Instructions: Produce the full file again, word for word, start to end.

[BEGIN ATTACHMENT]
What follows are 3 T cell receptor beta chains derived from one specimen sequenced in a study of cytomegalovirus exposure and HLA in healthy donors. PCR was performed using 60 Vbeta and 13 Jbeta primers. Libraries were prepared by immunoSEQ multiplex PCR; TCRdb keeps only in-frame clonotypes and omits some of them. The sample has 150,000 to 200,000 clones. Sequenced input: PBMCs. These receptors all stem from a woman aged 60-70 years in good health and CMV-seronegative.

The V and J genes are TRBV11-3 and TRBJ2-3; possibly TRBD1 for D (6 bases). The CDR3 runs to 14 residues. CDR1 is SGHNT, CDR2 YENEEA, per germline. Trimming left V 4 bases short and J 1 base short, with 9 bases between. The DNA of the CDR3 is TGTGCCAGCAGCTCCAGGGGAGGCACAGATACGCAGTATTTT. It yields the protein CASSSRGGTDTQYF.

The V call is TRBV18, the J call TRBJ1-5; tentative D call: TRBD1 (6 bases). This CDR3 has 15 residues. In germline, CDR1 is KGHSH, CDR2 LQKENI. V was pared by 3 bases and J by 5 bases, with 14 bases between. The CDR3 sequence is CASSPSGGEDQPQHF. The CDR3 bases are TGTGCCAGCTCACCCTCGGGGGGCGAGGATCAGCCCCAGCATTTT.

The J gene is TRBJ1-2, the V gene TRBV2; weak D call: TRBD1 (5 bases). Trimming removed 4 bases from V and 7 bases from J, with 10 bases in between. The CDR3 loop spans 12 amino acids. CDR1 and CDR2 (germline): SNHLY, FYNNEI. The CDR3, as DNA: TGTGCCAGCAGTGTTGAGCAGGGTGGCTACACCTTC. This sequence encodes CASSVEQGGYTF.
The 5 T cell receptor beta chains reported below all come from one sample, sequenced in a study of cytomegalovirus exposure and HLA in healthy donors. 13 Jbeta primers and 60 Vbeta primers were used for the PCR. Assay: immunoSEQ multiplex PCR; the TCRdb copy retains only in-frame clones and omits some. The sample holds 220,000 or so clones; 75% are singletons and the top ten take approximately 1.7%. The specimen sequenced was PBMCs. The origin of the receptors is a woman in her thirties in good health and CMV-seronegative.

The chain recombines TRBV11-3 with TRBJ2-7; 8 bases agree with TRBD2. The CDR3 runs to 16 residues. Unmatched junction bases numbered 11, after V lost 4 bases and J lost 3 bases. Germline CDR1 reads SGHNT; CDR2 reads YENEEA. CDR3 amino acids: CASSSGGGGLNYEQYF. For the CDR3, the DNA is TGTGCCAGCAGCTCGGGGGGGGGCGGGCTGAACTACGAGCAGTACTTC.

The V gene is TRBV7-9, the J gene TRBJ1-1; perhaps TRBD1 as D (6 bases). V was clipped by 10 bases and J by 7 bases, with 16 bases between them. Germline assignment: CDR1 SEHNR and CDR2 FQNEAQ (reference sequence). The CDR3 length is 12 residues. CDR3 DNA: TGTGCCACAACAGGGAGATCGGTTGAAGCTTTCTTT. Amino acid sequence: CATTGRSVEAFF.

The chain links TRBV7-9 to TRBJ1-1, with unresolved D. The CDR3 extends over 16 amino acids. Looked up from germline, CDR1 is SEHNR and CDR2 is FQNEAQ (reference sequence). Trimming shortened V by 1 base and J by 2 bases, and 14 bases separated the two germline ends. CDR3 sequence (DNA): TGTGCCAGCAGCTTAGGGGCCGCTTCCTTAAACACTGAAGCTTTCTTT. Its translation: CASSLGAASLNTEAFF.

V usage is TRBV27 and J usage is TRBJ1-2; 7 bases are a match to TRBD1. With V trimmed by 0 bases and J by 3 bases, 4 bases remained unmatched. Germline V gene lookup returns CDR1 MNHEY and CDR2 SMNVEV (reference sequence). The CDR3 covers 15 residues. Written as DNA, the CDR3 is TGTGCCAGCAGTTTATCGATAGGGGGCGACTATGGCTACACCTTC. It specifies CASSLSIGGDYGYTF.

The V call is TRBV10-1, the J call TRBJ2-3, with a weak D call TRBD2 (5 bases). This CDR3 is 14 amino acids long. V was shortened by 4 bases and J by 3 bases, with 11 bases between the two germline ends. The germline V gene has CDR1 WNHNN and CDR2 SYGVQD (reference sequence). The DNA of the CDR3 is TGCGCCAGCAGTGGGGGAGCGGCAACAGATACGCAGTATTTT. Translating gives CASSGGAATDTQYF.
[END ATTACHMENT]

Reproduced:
What follows are 3 T cell receptor beta chains derived from one specimen sequenced in a study of cytomegalovirus exposure and HLA in healthy donors. PCR was performed using 60 Vbeta and 13 Jbeta primers. Libraries were prepared by immunoSEQ multiplex PCR; TCRdb keeps only in-frame clonotypes and omits some of them. The sample has 150,000 to 200,000 clones. Sequenced input: PBMCs. These receptors all stem from a woman aged 60-70 years in good health and CMV-seronegative.

The V and J genes are TRBV11-3 and TRBJ2-3; possibly TRBD1 for D (6 bases). The CDR3 runs to 14 residues. CDR1 is SGHNT, CDR2 YENEEA, per germline. Trimming left V 4 bases short and J 1 base short, with 9 bases between. The DNA of the CDR3 is TGTGCCAGCAGCTCCAGGGGAGGCACAGATACGCAGTATTTT. It yields the protein CASSSRGGTDTQYF.

The V call is TRBV18, the J call TRBJ1-5; tentative D call: TRBD1 (6 bases). This CDR3 has 15 residues. In germline, CDR1 is KGHSH, CDR2 LQKENI. V was pared by 3 bases and J by 5 bases, with 14 bases between. The CDR3 sequence is CASSPSGGEDQPQHF. The CDR3 bases are TGTGCCAGCTCACCCTCGGGGGGCGAGGATCAGCCCCAGCATTTT.

The J gene is TRBJ1-2, the V gene TRBV2; weak D call: TRBD1 (5 bases). Trimming removed 4 bases from V and 7 bases from J, with 10 bases in between. The CDR3 loop spans 12 amino acids. CDR1 and CDR2 (germline): SNHLY, FYNNEI. The CDR3, as DNA: TGTGCCAGCAGTGTTGAGCAGGGTGGCTACACCTTC. This sequence encodes CASSVEQGGYTF.
The 5 T cell receptor beta chains reported below all come from one sample, sequenced in a study of cytomegalovirus exposure and HLA in healthy donors. 13 Jbeta primers and 60 Vbeta primers were used for the PCR. Assay: immunoSEQ multiplex PCR; the TCRdb copy retains only in-frame clones and omits some. The sample holds 220,000 or so clones; 75% are singletons and the top ten take approximately 1.7%. The specimen sequenced was PBMCs. The origin of the receptors is a woman in her thirties in good health and CMV-seronegative.

The chain recombines TRBV11-3 with TRBJ2-7; 8 bases agree with TRBD2. The CDR3 runs to 16 residues. Unmatched junction bases numbered 11, after V lost 4 bases and J lost 3 bases. Germline CDR1 reads SGHNT; CDR2 reads YENEEA. CDR3 amino acids: CASSSGGGGLNYEQYF. For the CDR3, the DNA is TGTGCCAGCAGCTCGGGGGGGGGCGGGCTGAACTACGAGCAGTACTTC.

The V gene is TRBV7-9, the J gene TRBJ1-1; perhaps TRBD1 as D (6 bases). V was clipped by 10 bases and J by 7 bases, with 16 bases between them. Germline assignment: CDR1 SEHNR and CDR2 FQNEAQ (reference sequence). The CDR3 length is 12 residues. CDR3 DNA: TGTGCCACAACAGGGAGATCGGTTGAAGCTTTCTTT. Amino acid sequence: CATTGRSVEAFF.

The chain links TRBV7-9 to TRBJ1-1, with unresolved D. The CDR3 extends over 16 amino acids. Looked up from germline, CDR1 is SEHNR and CDR2 is FQNEAQ (reference sequence). Trimming shortened V by 1 base and J by 2 bases, and 14 bases separated the two germline ends. CDR3 sequence (DNA): TGTGCCAGCAGCTTAGGGGCCGCTTCCTTAAACACTGAAGCTTTCTTT. Its translation: CASSLGAASLNTEAFF.

V usage is TRBV27 and J usage is TRBJ1-2; 7 bases are a match to TRBD1. With V trimmed by 0 bases and J by 3 bases, 4 bases remained unmatched. Germline V gene lookup returns CDR1 MNHEY and CDR2 SMNVEV (reference sequence). The CDR3 covers 15 residues. Written as DNA, the CDR3 is TGTGCCAGCAGTTTATCGATAGGGGGCGACTATGGCTACACCTTC. It specifies CASSLSIGGDYGYTF.

The V call is TRBV10-1, the J call TRBJ2-3, with a weak D call TRBD2 (5 bases). This CDR3 is 14 amino acids long. V was shortened by 4 bases and J by 3 bases, with 11 bases between the two germline ends. The germline V gene has CDR1 WNHNN and CDR2 SYGVQD (reference sequence). The DNA of the CDR3 is TGCGCCAGCAGTGGGGGAGCGGCAACAGATACGCAGTATTTT. Translating gives CASSGGAATDTQYF.